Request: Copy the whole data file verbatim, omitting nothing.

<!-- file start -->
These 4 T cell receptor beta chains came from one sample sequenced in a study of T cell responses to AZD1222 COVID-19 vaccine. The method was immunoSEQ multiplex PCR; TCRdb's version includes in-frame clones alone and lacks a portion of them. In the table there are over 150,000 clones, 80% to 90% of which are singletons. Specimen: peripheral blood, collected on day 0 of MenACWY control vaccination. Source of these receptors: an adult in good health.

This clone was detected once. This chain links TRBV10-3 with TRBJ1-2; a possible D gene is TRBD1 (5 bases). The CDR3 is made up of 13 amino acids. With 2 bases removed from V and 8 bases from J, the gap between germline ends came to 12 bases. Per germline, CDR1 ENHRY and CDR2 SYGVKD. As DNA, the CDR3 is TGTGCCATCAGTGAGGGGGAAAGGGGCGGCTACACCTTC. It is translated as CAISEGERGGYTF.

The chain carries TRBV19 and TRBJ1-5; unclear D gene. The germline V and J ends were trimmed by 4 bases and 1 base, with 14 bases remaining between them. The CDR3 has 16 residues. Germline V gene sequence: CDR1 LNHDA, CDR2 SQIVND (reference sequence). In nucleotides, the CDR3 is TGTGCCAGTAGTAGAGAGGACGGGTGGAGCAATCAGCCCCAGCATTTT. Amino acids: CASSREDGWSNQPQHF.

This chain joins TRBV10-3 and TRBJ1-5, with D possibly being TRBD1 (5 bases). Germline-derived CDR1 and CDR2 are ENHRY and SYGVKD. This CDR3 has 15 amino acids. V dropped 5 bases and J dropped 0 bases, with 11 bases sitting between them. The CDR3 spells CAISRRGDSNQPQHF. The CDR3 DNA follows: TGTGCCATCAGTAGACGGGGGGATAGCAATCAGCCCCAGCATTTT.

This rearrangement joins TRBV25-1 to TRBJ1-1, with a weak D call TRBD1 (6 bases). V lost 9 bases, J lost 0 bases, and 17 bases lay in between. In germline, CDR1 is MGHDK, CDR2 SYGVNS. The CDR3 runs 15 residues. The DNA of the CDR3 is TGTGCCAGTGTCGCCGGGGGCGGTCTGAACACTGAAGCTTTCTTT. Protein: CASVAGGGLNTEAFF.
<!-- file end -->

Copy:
These 4 T cell receptor beta chains came from one sample sequenced in a study of T cell responses to AZD1222 COVID-19 vaccine. The method was immunoSEQ multiplex PCR; TCRdb's version includes in-frame clones alone and lacks a portion of them. In the table there are over 150,000 clones, 80% to 90% of which are singletons. Specimen: peripheral blood, collected on day 0 of MenACWY control vaccination. Source of these receptors: an adult in good health.

This clone was detected once. This chain links TRBV10-3 with TRBJ1-2; a possible D gene is TRBD1 (5 bases). The CDR3 is made up of 13 amino acids. With 2 bases removed from V and 8 bases from J, the gap between germline ends came to 12 bases. Per germline, CDR1 ENHRY and CDR2 SYGVKD. As DNA, the CDR3 is TGTGCCATCAGTGAGGGGGAAAGGGGCGGCTACACCTTC. It is translated as CAISEGERGGYTF.

The chain carries TRBV19 and TRBJ1-5; unclear D gene. The germline V and J ends were trimmed by 4 bases and 1 base, with 14 bases remaining between them. The CDR3 has 16 residues. Germline V gene sequence: CDR1 LNHDA, CDR2 SQIVND (reference sequence). In nucleotides, the CDR3 is TGTGCCAGTAGTAGAGAGGACGGGTGGAGCAATCAGCCCCAGCATTTT. Amino acids: CASSREDGWSNQPQHF.

This chain joins TRBV10-3 and TRBJ1-5, with D possibly being TRBD1 (5 bases). Germline-derived CDR1 and CDR2 are ENHRY and SYGVKD. This CDR3 has 15 amino acids. V dropped 5 bases and J dropped 0 bases, with 11 bases sitting between them. The CDR3 spells CAISRRGDSNQPQHF. The CDR3 DNA follows: TGTGCCATCAGTAGACGGGGGGATAGCAATCAGCCCCAGCATTTT.

This rearrangement joins TRBV25-1 to TRBJ1-1, with a weak D call TRBD1 (6 bases). V lost 9 bases, J lost 0 bases, and 17 bases lay in between. In germline, CDR1 is MGHDK, CDR2 SYGVNS. The CDR3 runs 15 residues. The DNA of the CDR3 is TGTGCCAGTGTCGCCGGGGGCGGTCTGAACACTGAAGCTTTCTTT. Protein: CASVAGGGLNTEAFF.